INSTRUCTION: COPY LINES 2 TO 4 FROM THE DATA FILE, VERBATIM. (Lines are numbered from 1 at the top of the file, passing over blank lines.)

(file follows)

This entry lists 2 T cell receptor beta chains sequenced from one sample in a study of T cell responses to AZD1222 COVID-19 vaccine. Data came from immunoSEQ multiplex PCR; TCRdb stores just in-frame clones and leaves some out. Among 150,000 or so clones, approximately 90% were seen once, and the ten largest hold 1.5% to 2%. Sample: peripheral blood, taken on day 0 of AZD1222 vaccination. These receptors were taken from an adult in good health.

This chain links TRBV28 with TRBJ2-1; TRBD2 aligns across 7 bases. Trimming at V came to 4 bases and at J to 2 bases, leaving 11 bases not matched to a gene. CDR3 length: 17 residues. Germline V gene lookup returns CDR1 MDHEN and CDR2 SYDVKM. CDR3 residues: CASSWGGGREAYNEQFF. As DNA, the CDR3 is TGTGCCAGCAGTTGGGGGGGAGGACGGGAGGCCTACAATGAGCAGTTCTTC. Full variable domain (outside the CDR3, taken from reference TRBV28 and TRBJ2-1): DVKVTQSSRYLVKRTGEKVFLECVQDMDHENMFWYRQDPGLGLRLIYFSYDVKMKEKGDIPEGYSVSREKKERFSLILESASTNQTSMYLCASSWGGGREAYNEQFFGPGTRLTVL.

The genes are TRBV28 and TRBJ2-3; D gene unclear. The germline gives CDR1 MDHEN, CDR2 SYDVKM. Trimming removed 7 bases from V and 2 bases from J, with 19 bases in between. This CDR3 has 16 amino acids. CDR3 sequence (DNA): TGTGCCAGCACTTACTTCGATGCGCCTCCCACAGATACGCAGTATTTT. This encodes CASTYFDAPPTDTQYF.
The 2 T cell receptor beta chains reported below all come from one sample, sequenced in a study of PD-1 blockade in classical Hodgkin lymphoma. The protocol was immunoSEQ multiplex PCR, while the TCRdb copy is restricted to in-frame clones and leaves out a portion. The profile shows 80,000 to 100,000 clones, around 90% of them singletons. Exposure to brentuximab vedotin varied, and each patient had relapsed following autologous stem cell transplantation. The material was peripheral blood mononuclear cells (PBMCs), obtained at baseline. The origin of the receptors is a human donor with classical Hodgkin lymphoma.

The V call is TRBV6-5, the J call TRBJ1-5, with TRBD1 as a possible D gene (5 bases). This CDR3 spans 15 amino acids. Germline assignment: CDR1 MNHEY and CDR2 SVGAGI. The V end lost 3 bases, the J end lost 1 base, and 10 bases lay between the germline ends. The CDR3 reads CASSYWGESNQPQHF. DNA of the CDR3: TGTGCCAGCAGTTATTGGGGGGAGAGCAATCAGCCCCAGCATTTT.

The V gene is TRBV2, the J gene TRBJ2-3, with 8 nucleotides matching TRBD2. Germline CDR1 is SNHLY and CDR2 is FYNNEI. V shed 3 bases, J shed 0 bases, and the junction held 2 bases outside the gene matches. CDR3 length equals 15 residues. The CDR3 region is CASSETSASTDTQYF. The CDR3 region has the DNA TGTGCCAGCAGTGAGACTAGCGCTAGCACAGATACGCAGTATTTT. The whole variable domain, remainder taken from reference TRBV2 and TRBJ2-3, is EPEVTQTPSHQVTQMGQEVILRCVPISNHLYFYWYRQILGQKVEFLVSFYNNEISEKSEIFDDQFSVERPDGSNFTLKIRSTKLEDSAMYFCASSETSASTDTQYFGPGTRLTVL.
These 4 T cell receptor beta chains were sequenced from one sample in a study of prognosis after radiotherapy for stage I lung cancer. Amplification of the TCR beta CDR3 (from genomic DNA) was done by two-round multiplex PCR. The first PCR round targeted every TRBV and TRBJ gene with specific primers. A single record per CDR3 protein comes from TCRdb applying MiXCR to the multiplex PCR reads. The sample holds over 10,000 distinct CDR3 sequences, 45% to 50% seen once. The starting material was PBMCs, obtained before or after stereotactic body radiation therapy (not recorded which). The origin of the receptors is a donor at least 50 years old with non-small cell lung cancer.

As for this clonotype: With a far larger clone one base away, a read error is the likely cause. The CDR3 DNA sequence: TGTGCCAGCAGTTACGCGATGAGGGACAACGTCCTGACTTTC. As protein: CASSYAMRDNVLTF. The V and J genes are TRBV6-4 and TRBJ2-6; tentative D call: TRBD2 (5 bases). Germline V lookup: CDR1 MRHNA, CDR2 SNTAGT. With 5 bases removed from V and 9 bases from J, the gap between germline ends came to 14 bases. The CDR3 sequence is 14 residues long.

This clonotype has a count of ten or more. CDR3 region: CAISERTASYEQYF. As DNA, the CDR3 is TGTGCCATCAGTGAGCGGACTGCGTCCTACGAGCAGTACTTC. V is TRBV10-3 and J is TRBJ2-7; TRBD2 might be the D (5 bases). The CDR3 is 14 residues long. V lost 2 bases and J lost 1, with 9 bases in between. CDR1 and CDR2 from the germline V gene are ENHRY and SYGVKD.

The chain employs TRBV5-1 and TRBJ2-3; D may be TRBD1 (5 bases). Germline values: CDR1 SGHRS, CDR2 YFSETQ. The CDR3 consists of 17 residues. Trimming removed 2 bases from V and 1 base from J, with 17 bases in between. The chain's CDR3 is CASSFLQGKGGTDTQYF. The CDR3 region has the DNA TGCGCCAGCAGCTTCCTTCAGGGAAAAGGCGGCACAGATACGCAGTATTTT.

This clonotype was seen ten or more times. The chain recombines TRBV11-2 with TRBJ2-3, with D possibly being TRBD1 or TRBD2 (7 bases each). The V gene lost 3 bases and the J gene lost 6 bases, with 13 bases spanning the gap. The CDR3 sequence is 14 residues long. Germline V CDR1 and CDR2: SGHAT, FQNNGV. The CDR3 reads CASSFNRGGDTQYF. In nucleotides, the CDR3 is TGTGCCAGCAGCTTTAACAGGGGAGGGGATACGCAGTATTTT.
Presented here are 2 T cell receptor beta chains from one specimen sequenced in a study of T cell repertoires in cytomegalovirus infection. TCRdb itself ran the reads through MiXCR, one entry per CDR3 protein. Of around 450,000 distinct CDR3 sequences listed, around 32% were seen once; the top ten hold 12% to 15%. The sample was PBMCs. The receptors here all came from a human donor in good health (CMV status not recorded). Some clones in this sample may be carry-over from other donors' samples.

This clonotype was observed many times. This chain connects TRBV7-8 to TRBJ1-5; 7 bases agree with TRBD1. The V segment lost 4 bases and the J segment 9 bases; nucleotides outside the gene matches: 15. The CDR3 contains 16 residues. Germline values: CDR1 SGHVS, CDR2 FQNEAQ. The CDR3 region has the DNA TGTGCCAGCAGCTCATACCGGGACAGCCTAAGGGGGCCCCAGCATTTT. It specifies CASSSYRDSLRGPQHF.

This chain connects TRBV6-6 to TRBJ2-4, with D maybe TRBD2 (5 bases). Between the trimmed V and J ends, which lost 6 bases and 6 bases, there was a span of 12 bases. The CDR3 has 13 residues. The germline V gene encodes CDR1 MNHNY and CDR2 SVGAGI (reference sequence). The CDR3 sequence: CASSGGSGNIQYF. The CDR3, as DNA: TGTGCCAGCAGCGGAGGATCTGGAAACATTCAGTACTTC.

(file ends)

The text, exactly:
This chain links TRBV28 with TRBJ2-1; TRBD2 aligns across 7 bases. Trimming at V came to 4 bases and at J to 2 bases, leaving 11 bases not matched to a gene. CDR3 length: 17 residues. Germline V gene lookup returns CDR1 MDHEN and CDR2 SYDVKM. CDR3 residues: CASSWGGGREAYNEQFF. As DNA, the CDR3 is TGTGCCAGCAGTTGGGGGGGAGGACGGGAGGCCTACAATGAGCAGTTCTTC. Full variable domain (outside the CDR3, taken from reference TRBV28 and TRBJ2-1): DVKVTQSSRYLVKRTGEKVFLECVQDMDHENMFWYRQDPGLGLRLIYFSYDVKMKEKGDIPEGYSVSREKKERFSLILESASTNQTSMYLCASSWGGGREAYNEQFFGPGTRLTVL.

The genes are TRBV28 and TRBJ2-3; D gene unclear. The germline gives CDR1 MDHEN, CDR2 SYDVKM. Trimming removed 7 bases from V and 2 bases from J, with 19 bases in between. This CDR3 has 16 amino acids. CDR3 sequence (DNA): TGTGCCAGCACTTACTTCGATGCGCCTCCCACAGATACGCAGTATTTT. This encodes CASTYFDAPPTDTQYF.
The 2 T cell receptor beta chains reported below all come from one sample, sequenced in a study of PD-1 blockade in classical Hodgkin lymphoma. The protocol was immunoSEQ multiplex PCR, while the TCRdb copy is restricted to in-frame clones and leaves out a portion. The profile shows 80,000 to 100,000 clones, around 90% of them singletons. Exposure to brentuximab vedotin varied, and each patient had relapsed following autologous stem cell transplantation. The material was peripheral blood mononuclear cells (PBMCs), obtained at baseline. The origin of the receptors is a human donor with classical Hodgkin lymphoma.